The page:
Generosity as Worship with David & Keri Haywood

This post is part of a 11 week blog series that highlights the many ways we worship the triune God.



I am constantly humbled. Whenever someone remarks, “Wow! Good on you guys for leading Bridging the Gap!” I inwardly wince and try to correct the person trying to make polite conversation. Bridging the Gap, and its subsequent ministries, had – and continues to have – nothing to do with us and everything to do with God. 


David and I are alike in many ways, but David’s worship experience is very different than mine, whether we are singing on Sunday morning or serving at Dinner of Love. David felt and continues to feel God’s direct call on his life to serve those who are less fortunate, whether the root is financial, addiction or mental illness derived. While his heart breaks often for the people he tries to help, the Lord fills him with joy through his service, too. And the Lord has revealed much to David over the years about Himself: how His timing is perfect, how His plan is different from our own, and how to love unconditionally within intense suffering. David worships in spirit and in truth (Jn 4:24). He allows the Holy Spirit to strengthen and guide him in his service, and David refuses (or maybe the Lord refuses) to allow scales to fall over his eyes. He refuses to look away from the poverty, pain and suffering that surrounds us all every day. As he walks down the street, he publicly worships by seeing and acknowledging those who are unseen, treating them like the brothers and sisters they are.


David would say we worship in different ways by serving our community. Sometimes our service is a struggle: it overwhelms and exhausts. We are servants in this respect, but we serve a benevolent Master (Rom 6:22). Jesus helps us worship through service in the “new way of the Spirit” (Rom 7:6), instead of being shackled and burdened by serving to fulfill the law. And we always strive to not use this great gift, our freedom from the law and our sin, for an opportunity for the flesh, but rather a chance to serve our neighbours through love (Gal 5:13). 


David worships within God’s calling, resting there in the protection of His wings no matter what storm he sees roiling around him. I am different. My worship is lived out through submission. You see, I never felt called to serve the community we do this intensely. I did it because David felt called. As his wife, I was drawn into his passion and wanted to support his calling. My worship looks more like a hybrid between Martha and Mary (the sister of Martha, who sat at Jesus’ feet). In the early days of the monthly dinners, I would openly weep in the RCC kitchen, alone and overwhelmed, crying out to God. In my moments of desperation, I try to run towards the Lord instead of running from where He has placed me. In my life I probably identify more with Martha, but I throw myself at His feet, and He helps me be a Mary. I sit, and I share with Him my inmost thoughts and feelings. I hand them over. In my mind, I literally place all my thoughts and feelings, all of myself, on an altar in front of Him. This is how I envision “dying to self.”  Not me Lord, but you. Your will. Your words. Your heart.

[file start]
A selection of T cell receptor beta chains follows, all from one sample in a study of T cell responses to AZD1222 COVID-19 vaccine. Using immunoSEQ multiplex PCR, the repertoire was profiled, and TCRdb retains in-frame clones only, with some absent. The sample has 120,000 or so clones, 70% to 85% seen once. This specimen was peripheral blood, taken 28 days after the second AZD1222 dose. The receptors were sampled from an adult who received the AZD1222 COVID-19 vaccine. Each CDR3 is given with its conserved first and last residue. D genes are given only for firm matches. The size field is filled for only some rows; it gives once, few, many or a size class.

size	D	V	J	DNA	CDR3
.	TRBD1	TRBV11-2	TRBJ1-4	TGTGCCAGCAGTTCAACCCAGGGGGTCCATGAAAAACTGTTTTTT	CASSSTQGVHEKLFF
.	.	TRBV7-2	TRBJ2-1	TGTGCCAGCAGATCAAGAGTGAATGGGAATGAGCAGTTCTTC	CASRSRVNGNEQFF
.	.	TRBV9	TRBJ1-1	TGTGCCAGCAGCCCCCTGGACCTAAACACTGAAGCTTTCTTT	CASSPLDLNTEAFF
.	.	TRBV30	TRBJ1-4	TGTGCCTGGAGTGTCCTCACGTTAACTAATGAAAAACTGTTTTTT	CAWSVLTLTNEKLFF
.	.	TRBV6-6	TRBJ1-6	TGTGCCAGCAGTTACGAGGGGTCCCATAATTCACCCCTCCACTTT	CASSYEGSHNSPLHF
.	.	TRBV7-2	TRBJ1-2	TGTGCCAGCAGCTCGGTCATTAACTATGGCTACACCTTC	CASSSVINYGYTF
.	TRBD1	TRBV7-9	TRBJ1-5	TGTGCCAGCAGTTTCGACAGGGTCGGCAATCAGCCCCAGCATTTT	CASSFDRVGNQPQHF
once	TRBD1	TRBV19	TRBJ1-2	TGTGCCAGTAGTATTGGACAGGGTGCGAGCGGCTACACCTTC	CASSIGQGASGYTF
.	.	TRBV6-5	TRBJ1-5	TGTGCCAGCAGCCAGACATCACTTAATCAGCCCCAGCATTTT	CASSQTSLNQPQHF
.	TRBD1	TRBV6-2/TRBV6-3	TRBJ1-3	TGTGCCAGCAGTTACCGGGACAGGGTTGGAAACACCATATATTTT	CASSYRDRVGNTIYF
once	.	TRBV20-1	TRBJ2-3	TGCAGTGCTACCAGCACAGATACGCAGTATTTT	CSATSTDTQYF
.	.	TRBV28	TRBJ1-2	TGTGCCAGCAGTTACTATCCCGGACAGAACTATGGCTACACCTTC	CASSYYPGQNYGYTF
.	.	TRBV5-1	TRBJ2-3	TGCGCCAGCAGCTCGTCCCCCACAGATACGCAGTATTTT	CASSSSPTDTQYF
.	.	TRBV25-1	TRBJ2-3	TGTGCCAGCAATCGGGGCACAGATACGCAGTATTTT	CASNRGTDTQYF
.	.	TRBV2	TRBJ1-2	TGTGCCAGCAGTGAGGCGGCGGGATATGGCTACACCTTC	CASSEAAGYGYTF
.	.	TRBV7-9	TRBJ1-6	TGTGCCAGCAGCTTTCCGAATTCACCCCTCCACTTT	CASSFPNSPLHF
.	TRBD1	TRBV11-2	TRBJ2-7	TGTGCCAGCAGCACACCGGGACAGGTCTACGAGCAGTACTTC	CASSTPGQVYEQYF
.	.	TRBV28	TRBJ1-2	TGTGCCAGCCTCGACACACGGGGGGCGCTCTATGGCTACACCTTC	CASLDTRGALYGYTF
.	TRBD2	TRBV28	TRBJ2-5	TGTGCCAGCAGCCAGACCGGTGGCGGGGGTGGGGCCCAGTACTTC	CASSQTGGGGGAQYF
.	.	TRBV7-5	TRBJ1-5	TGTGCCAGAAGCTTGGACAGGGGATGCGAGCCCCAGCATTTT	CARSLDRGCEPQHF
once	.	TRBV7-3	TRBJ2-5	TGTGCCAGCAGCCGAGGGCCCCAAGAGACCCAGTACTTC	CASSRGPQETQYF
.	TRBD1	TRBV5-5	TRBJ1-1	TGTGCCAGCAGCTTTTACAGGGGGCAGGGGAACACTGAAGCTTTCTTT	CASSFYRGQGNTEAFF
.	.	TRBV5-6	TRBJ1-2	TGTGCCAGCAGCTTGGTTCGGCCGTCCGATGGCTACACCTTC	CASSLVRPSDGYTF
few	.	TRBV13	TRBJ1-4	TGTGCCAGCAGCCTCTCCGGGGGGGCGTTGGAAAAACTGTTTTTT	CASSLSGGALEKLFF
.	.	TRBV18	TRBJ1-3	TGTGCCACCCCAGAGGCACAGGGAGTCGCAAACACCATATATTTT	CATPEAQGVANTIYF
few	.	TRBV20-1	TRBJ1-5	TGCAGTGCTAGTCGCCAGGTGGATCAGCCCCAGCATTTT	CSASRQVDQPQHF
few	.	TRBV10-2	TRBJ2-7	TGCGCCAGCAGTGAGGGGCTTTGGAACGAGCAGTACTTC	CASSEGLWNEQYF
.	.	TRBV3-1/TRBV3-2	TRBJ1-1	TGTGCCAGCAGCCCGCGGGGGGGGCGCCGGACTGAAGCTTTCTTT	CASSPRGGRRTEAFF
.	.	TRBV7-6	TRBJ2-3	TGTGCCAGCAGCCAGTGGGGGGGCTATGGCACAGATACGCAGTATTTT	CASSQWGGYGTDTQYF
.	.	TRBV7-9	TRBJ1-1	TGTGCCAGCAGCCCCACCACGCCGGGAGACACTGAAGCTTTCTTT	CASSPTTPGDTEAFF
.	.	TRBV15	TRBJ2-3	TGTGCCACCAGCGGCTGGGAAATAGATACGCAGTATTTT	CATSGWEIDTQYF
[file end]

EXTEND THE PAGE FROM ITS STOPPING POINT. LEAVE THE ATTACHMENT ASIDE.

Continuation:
And that has further enmeshed my soul with Him. I have learned that He will provide – every month! (Ps 65:9, Rom 15:13). I have learned that He hears the cries of my heart and will send the Holy Spirit (and other brothers and sisters!) to be my helper (Jn 14:26). I have learned that God’s grace is more – way more – than sufficient: it is indescribable (Jn 1:16, 2 Cor 12:9).

We have learned to turn over everything to Jesus. James 4 points out that our entire lives are lived simply because the Lord allows us to draw breath. To assume we will do anything, including worship, outside of His will is folly. Instead, all of our actions, plans, dreams and desires should be centered within His will, and we will then worship Him in all our actions as we glorify Him by living in His will. “If the Lord wills, we will live and do this or that.” (Jm 4:15)

It was the Lord’s will that we serve our community through Bridging the Gap in the first place. And if the Lord wills, we will continue to serve the people we have come to deeply care about and ultimately love.

Keri and David Haywood attend Westside's downtown Vancouver campus where they lead the Bridging the Gap ministry.

Categories: Community,Culture,Local Missions,Worship,Written